The global market research company compiled the report based on findings from 24 countries in Africa, Eastern Europe and Latin America. Results show that 26% of the total volume of alcohol consumed in these countries is illicit.
The study identified five main trends shaping the global illicit alcohol trade:
Consumers are usually unaware of the illicit nature of the products, do not perceive a difference in quality or consider consumption of these products to be socially acceptable.
Consumers at all income levels purchase illicit alcohol for various reasons, but the commonality is that the illicit products they buy tend to have lower prices than their licit counterparts.
Comprehensive regulatory and legal frameworks aim to monitor and control the entire alcohol supply chain. However, sometimes national frameworks are ineffectively designed. Some control mechanisms may even unintentionally boost illicit alcohol consumption by making it more difficult for consumers to access or afford licit beverages.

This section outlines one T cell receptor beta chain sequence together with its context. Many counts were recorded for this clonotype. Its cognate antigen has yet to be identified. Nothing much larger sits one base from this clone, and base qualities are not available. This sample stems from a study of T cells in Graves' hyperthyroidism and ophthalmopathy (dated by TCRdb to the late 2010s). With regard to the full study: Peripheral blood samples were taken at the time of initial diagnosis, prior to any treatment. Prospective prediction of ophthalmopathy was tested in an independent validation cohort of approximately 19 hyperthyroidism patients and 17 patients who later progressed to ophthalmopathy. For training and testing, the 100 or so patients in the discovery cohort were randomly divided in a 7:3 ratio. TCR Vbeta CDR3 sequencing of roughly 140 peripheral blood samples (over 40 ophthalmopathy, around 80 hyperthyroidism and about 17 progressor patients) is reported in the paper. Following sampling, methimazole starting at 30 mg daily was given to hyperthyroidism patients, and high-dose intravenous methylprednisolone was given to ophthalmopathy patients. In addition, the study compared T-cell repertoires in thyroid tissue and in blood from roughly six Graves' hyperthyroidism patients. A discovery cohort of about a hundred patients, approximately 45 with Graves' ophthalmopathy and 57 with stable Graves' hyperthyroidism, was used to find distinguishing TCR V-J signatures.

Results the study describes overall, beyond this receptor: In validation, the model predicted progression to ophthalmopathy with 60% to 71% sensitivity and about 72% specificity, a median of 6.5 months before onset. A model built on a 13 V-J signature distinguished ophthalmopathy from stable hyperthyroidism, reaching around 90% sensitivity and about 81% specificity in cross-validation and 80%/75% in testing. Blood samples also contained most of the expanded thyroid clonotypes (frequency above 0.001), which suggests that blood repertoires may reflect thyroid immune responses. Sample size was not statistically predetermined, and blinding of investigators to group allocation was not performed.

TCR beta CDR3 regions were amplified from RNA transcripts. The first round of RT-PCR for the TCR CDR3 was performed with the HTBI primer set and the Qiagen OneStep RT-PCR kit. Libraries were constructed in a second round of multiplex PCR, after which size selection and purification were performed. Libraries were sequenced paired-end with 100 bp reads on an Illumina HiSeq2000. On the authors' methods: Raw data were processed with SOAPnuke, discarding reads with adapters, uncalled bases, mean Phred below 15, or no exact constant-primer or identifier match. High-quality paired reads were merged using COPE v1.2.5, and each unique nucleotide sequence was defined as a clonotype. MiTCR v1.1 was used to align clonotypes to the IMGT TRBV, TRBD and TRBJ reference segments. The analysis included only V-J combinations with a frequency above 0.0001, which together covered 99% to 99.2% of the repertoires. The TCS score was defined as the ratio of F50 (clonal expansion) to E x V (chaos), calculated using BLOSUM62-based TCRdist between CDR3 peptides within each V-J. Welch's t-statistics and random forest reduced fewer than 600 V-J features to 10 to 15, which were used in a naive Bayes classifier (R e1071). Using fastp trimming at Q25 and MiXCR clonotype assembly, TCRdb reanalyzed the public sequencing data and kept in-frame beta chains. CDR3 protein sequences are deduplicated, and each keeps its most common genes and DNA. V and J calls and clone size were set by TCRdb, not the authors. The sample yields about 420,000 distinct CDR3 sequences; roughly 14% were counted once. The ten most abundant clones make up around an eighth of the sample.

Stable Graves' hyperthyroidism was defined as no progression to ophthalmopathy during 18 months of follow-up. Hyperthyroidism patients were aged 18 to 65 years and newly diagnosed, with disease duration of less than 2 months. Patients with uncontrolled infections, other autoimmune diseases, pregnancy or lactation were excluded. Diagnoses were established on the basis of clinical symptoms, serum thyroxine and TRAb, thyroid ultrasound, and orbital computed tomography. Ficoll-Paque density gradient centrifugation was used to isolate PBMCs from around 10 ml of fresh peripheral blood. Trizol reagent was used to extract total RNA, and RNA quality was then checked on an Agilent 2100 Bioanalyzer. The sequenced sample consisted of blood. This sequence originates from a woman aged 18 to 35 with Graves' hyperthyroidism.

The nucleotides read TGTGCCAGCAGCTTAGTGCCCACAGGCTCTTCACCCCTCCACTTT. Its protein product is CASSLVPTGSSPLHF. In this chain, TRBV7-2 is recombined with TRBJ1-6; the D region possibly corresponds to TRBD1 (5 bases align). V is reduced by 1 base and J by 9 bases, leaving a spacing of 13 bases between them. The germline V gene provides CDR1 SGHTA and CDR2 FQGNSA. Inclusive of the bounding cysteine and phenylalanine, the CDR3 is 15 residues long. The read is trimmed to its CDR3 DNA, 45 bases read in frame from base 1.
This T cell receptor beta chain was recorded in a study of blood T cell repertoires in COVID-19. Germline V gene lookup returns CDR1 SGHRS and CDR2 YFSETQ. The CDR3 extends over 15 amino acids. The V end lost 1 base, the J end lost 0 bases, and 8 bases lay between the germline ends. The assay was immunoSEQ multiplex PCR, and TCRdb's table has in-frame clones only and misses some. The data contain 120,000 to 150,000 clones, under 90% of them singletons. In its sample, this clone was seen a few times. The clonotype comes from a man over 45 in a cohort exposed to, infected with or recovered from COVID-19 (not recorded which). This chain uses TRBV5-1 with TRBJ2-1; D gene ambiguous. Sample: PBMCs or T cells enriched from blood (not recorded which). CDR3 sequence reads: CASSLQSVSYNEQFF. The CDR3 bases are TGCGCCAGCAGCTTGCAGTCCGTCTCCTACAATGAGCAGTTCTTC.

Illicit players often operate with relative impunity because the policies that have been announced are not effectively operationalised and penalties are not high enough to act as deterrents. This is mainly due to corruption as well as by the lack of collaboration between government agencies and the public, private and civil society sectors.
Illicit players worldwide take advantage of underregulated or weakly controlled distribution channels to buy raw ingredients as ethanol and to reach consumers. The distribution landscape has become increasingly complex because of globalisation and technological developments.
“The groundbreaking findings from the study clearly demonstrate a need to improve global regulatory conditions on alcohol. Complex and inadequate regulations, as well as taxation, can generate undesired consequences. There must be considerate attention put on this subject, as there are areas such as Africa where illicit alcohol represents 40% of the total alcohol market,” said Lourdes Chavarria, senior consulting practice manager – illicit trade at Euromonitor International.